TULSA, OK - Cigarette sales at Oklahoma tribal shops are declining and have reached a 10-year low, Tulsa World reports.
Whereas in 2009, tribal smoke shops controlled roughly 50% of the state€™s retail cigarette market, in 2010 and 2011, that figure had dropped to 33% and is on pace to fall to less than 32% this year, according to state records.
The decline has been attributed to sales at border stores as well as a change in state law that took effect January 1, 2010, which increased the amount of stamps sold by non-compacting tribal smoke shops from 78 cents per pack to $1.03 per pack €" the same rate charged by non-tribal retail stores.
Additionally, State Tax Commission spokesperson Paula Ross said many tribal tobacco compacts expired in July 2008 and were replaced with language that affects border store sales. As a result, sales at tribal border stores dropped 82% from 2008 through 2010.
Border tribal stores sell cigarettes with either 6-cent or 25-cent tax stamps, allowing them to compete with border states with lower tobacco taxes.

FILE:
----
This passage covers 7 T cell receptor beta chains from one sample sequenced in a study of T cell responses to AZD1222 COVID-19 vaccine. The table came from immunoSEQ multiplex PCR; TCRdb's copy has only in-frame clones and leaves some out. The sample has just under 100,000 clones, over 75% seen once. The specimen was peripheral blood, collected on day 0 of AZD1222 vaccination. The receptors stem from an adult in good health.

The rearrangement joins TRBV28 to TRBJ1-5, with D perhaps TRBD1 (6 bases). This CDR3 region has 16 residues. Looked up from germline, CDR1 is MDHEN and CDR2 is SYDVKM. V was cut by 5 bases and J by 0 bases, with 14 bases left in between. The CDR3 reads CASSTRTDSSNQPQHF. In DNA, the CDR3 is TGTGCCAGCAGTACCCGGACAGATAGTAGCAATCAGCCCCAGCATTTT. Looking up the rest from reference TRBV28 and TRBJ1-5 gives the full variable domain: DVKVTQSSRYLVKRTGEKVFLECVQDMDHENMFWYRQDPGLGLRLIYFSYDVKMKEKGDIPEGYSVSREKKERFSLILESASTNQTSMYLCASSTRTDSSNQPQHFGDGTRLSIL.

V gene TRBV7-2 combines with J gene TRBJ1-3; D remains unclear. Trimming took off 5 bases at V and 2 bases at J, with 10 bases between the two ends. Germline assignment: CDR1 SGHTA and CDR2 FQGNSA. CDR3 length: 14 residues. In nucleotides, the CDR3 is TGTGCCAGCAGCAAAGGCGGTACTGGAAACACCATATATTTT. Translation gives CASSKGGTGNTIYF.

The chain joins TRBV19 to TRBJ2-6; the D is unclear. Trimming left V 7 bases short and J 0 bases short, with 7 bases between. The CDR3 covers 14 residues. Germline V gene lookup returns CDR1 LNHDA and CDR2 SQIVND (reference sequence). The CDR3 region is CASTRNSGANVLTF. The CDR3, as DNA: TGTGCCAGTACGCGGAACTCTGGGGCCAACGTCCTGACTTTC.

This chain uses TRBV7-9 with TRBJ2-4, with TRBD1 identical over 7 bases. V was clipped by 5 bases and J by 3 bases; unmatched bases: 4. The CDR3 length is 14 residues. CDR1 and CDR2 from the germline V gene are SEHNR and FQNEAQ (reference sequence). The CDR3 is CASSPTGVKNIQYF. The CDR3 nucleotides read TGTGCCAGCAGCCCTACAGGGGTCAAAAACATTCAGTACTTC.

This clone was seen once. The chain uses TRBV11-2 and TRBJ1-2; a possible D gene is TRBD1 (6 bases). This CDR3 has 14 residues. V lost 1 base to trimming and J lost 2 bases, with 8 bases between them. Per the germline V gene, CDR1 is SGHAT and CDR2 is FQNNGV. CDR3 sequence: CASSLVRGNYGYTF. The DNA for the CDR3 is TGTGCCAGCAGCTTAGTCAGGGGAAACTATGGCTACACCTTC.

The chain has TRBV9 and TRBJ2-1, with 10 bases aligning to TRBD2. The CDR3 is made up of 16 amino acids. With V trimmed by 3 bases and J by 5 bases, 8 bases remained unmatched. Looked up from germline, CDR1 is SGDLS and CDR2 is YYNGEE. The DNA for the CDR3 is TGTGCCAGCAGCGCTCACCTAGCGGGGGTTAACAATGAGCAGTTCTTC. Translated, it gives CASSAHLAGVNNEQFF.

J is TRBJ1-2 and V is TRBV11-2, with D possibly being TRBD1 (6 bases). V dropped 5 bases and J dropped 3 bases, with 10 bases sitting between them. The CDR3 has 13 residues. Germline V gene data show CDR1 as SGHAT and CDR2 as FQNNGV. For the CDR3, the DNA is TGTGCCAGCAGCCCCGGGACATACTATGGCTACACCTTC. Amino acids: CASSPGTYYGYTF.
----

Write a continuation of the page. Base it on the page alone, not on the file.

Despite the reported sales decline, a QuikTrip spokesperson expressed doubt that non-tribal stores now control more than two-thirds of Oklahoma€™s cigarette sales €" at least in northeast Oklahoma.
"It's certainly not reflected in QuikTrip sales," said company spokesperson Mike Thornbrugh, conceding any shift in market share was due to the 6-cent tax stamp no longer "being abused."
A Muskogee Creek Nation smoke shop owner said his business has declined because the tribe lacks a compact with the state. As a result, Creek Nation smoke shops must sell cigarettes bearing a $1.03 tax stamp.
"All we're doing is giving the illusion that we are a smoke shop," said the tribal tobacco store owner.